Take Time To Be Human
It’s interesting which products are selling fastest. Of particular note are flour and seeds. Both are products that need time and patience to use. We’ll ignore crisps, alcohol and toilet roll for now. Although if the lockdown lasts a lot longer maybe we’ll see a rise in homemade hooch.
Is it because many of us suddenly find ourselves with more time on our hands? Maybe we always wanted to spend more time gardening or baking, but we didn’t have the opportunity. Across the population it seems it’s all or nothing. Either you are an essential worker, throwing yourself in to the massively important tasks that enable us all to get through this. Or suddenly finding yourself with more time on your hands.
I think Boris Johnson comes into both categories. If you haven’t seen the astonishing article in The Times, our Prime Minister skipped five consecutive Cobra meetings on the crisis. He went on holiday instead. Calls to order protective gear were ignored. Scientists’ warnings fell on deaf ears. At 5,000 words it’s too long to comment on here, but it’s buzzing around on social media. Check it out. The catalogue of failures is mind boggling.
For those who aren’t leading a country of 67 million people, I say make the time count. And it looks like people are. Baking with the kids. Growing veg for the first time. Or finally having time to practice a musical instrument. And do it as often as you know you should if you ever want to play something more complex than Smoke on the Water. (My 12 year old son now does a great James Bond theme on his guitar!)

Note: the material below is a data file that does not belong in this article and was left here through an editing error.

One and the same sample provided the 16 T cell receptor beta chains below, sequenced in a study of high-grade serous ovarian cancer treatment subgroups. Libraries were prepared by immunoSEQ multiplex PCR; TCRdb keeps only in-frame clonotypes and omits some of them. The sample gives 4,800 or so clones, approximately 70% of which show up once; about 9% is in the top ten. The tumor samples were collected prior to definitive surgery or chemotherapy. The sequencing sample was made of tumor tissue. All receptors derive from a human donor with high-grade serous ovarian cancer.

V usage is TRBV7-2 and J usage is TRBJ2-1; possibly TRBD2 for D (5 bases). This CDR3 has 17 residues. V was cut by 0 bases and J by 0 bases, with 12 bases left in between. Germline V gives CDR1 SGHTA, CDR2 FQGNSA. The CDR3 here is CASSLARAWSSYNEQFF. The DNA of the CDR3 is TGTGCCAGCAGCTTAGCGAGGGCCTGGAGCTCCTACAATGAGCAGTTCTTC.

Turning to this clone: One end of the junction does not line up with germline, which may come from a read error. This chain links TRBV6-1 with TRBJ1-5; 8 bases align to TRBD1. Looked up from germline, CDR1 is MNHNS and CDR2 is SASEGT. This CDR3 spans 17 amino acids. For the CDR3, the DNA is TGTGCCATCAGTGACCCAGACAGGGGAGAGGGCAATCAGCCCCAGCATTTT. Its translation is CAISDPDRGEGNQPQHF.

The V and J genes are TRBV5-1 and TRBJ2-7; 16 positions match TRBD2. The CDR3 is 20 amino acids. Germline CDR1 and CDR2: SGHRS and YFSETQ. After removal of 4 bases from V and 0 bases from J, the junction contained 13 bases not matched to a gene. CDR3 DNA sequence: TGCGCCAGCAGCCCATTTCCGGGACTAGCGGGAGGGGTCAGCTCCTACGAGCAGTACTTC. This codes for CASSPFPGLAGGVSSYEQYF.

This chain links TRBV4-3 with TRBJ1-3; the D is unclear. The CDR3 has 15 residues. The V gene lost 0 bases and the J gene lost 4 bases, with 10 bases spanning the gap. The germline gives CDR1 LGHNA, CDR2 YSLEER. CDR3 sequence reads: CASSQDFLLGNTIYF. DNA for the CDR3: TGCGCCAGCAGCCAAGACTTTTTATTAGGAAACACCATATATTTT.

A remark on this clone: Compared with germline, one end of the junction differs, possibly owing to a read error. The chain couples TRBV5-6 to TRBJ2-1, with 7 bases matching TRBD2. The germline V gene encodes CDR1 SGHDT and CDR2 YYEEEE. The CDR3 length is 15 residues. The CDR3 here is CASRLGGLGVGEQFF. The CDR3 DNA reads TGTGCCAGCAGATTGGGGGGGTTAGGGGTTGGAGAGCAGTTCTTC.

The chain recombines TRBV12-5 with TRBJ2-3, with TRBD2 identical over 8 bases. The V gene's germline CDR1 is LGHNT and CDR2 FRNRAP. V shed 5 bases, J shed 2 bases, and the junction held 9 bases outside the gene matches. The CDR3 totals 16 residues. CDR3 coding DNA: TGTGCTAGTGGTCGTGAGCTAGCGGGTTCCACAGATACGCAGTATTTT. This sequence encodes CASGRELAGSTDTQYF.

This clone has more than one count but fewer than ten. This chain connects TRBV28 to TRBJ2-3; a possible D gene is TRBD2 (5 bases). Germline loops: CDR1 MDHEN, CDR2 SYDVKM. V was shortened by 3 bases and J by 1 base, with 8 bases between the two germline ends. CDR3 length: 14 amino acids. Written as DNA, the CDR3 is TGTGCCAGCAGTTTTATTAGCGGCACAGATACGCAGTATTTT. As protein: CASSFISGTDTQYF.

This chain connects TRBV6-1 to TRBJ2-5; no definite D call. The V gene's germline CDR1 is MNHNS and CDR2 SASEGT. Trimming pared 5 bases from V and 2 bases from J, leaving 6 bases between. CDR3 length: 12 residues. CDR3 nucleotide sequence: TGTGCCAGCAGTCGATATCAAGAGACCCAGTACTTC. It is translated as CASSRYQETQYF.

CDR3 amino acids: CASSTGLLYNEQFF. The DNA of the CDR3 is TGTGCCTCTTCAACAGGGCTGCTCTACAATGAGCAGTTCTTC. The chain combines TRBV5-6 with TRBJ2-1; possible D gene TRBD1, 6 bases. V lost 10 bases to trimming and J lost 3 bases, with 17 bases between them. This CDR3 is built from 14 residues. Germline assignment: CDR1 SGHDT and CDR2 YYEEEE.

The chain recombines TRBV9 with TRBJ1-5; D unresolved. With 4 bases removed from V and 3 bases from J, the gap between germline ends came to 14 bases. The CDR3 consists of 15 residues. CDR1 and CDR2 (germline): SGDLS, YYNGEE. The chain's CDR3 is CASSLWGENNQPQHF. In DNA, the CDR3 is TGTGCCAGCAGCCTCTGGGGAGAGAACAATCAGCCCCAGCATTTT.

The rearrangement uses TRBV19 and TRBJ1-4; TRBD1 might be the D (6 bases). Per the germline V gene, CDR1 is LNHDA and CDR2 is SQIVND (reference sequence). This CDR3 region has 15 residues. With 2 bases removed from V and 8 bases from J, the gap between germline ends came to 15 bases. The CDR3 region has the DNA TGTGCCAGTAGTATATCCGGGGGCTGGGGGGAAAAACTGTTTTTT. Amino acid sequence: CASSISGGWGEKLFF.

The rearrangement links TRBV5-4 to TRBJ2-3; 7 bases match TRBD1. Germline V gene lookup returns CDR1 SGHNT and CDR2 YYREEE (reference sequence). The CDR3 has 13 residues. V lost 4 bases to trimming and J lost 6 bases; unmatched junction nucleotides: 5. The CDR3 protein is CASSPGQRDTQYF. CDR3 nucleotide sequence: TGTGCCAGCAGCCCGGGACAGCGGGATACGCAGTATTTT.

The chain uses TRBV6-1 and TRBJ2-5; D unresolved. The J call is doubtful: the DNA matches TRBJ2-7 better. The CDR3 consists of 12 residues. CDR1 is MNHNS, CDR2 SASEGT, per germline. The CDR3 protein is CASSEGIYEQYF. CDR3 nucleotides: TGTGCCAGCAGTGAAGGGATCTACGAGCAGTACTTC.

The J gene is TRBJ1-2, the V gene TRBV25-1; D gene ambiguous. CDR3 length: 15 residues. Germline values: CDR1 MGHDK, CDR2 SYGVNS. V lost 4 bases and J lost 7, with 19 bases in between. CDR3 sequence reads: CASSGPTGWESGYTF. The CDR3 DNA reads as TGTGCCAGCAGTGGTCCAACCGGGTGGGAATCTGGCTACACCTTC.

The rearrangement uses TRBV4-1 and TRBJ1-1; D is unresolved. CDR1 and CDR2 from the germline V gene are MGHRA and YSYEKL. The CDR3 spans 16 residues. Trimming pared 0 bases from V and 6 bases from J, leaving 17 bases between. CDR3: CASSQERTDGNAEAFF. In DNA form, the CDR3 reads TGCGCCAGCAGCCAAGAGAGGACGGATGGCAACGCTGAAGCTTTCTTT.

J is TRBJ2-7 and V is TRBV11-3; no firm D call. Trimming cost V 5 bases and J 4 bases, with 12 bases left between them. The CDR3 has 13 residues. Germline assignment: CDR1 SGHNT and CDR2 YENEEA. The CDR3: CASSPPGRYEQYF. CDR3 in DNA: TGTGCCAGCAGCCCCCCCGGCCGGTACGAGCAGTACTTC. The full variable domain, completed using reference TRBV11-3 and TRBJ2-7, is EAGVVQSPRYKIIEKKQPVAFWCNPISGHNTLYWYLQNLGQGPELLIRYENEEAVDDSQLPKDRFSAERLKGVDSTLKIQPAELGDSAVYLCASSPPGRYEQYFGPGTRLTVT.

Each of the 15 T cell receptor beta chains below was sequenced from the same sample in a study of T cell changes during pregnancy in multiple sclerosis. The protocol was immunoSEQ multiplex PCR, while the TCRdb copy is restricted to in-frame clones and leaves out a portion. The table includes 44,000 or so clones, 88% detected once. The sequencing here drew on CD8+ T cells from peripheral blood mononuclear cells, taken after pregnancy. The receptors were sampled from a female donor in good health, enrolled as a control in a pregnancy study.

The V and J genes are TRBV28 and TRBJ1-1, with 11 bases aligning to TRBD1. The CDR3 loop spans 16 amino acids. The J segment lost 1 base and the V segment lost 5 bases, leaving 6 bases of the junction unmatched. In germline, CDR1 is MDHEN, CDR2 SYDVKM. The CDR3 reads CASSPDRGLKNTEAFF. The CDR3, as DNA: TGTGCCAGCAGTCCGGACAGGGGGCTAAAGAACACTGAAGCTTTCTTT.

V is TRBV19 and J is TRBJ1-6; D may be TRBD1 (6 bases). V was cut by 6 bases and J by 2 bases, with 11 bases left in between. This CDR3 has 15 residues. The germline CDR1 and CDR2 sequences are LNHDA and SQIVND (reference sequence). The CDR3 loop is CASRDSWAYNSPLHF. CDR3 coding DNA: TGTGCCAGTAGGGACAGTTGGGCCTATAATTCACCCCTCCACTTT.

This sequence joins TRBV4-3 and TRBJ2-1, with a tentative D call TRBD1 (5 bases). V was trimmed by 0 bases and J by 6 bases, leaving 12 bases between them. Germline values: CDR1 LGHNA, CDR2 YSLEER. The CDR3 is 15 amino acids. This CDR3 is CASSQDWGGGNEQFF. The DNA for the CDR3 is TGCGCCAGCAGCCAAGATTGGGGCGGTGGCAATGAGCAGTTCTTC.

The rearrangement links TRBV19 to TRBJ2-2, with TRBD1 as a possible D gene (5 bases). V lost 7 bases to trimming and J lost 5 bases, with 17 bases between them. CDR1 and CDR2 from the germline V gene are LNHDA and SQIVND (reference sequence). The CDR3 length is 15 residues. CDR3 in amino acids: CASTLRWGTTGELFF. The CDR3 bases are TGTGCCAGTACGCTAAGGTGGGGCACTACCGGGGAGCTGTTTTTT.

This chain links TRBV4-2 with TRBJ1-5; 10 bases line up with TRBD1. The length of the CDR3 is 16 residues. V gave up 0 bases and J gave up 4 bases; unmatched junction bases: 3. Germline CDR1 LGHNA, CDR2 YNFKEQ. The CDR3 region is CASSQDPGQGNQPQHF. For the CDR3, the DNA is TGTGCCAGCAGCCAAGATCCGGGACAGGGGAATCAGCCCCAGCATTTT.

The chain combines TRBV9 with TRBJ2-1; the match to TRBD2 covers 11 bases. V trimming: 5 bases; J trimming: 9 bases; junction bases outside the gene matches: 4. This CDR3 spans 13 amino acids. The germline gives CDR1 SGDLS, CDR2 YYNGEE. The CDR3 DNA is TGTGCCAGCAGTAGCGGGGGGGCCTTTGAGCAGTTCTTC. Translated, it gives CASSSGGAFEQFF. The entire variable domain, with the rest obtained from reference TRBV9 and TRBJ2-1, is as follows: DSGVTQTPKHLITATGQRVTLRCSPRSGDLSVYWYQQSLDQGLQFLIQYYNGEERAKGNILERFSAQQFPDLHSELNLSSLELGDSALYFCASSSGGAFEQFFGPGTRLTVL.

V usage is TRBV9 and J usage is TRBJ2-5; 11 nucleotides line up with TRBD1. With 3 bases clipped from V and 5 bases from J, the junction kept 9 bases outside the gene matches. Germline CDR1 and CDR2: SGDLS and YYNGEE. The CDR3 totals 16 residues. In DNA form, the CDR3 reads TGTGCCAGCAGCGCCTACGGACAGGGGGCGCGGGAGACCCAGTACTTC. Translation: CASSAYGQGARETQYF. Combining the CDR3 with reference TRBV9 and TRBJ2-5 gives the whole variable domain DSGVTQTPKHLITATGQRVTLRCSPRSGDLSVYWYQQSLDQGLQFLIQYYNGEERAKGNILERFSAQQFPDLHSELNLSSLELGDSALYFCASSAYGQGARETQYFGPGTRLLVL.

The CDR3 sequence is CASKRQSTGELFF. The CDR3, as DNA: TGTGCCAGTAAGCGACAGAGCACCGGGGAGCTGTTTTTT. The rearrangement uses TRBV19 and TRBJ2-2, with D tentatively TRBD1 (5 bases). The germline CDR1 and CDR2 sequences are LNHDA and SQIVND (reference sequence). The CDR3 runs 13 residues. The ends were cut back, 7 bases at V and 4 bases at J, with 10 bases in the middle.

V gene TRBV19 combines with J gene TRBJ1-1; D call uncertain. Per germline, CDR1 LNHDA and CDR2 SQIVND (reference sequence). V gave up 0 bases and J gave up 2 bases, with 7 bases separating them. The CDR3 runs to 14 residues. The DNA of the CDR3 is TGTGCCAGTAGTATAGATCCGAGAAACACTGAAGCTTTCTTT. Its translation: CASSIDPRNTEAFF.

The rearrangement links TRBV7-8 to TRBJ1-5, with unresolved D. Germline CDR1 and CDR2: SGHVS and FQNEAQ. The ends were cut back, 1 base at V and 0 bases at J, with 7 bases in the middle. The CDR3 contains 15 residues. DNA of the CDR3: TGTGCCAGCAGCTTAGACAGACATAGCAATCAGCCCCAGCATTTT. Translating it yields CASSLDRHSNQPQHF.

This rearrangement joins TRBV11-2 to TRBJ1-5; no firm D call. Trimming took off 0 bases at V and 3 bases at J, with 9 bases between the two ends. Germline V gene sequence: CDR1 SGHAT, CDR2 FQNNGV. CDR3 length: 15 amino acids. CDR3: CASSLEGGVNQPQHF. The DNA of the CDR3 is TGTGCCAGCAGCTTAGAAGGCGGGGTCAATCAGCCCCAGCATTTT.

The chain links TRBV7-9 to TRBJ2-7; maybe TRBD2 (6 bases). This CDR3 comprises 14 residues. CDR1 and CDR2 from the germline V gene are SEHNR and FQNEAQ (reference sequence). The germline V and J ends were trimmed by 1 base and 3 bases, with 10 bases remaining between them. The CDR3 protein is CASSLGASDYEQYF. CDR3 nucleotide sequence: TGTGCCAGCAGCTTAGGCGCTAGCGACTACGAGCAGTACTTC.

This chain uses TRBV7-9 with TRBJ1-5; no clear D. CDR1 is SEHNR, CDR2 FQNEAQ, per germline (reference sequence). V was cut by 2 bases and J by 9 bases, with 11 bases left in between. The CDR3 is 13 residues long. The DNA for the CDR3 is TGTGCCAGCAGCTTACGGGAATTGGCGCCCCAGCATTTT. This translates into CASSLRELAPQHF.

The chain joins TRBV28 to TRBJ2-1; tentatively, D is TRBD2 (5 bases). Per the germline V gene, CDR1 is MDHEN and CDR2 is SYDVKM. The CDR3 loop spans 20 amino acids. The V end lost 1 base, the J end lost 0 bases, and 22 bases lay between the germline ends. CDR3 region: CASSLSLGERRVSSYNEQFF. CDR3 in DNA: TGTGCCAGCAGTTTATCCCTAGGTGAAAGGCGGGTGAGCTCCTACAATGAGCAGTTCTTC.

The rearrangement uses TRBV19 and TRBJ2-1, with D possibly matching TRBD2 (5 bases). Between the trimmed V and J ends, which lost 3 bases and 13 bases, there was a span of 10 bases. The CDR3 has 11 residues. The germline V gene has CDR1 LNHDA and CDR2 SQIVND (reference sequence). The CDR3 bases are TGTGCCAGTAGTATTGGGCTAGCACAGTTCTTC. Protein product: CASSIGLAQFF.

A benefit that time gives us is changing the way we shop. Being able to walk to your local greengrocer, butcher or general store (where they’ve been able to stay open). You might have watched the recent show on the BBC called Back in Time for the Corner Shop. It showed how corner shops have changed over the last 100 years. From being the centre of the community, with the shop keeper weighing out all the produce, to self-service and the impact of the supermarkets. The last episode showed modern local shops with a happy medium between speed and friendly personal service.
The satisfaction of making something with your own hands is part of the human condition. This is not a new idea. Thinkers from Karl Marx to the Dali Lama have spoken of mindfulness and the alienation of labour. The idea that humans take pleasure in creating and achieving. As Pablo Picasso said, “Every child is an artist. The problem is how to remain an artist once we grow up.”
In the Star Trek film Insurrection (bear with me here) the Enterprise crew find themselves on a planet which appears to be lacking technology. The colony’s leader explains, “We have chosen not to employ [our technology] in our daily lives. We believe that when you create a machine to do the work of a man, you take something away from the man.” In an otherwise unremarkable film, this stands out as prophetic. How the world will bounce back from this crisis gives us a choice. A thug can use a knife to wound. A surgeon can use a knife to heal. Likewise, automation can put people out of work and into a precarious future. Or it can provide the time for us to develop our innate human creativity. I think we’re approaching a Beveridge moment. We need a public debate on Universal Basic Income.
We need a balance between humans and technology. Technology is essential for prosperity and sustainability – from broadband to vaccines. The burden we’re placing on our planet’s resources requires a less materialistic way of life. Our relationships, physical and mental wellbeing must be valued more than consumption. Our work-life balance needs recalibrating. All of us deserve the time to take a walk, use our hands, and make time for the things that make us human.
First printed in the Journal and Evening Chronicle 20.4.20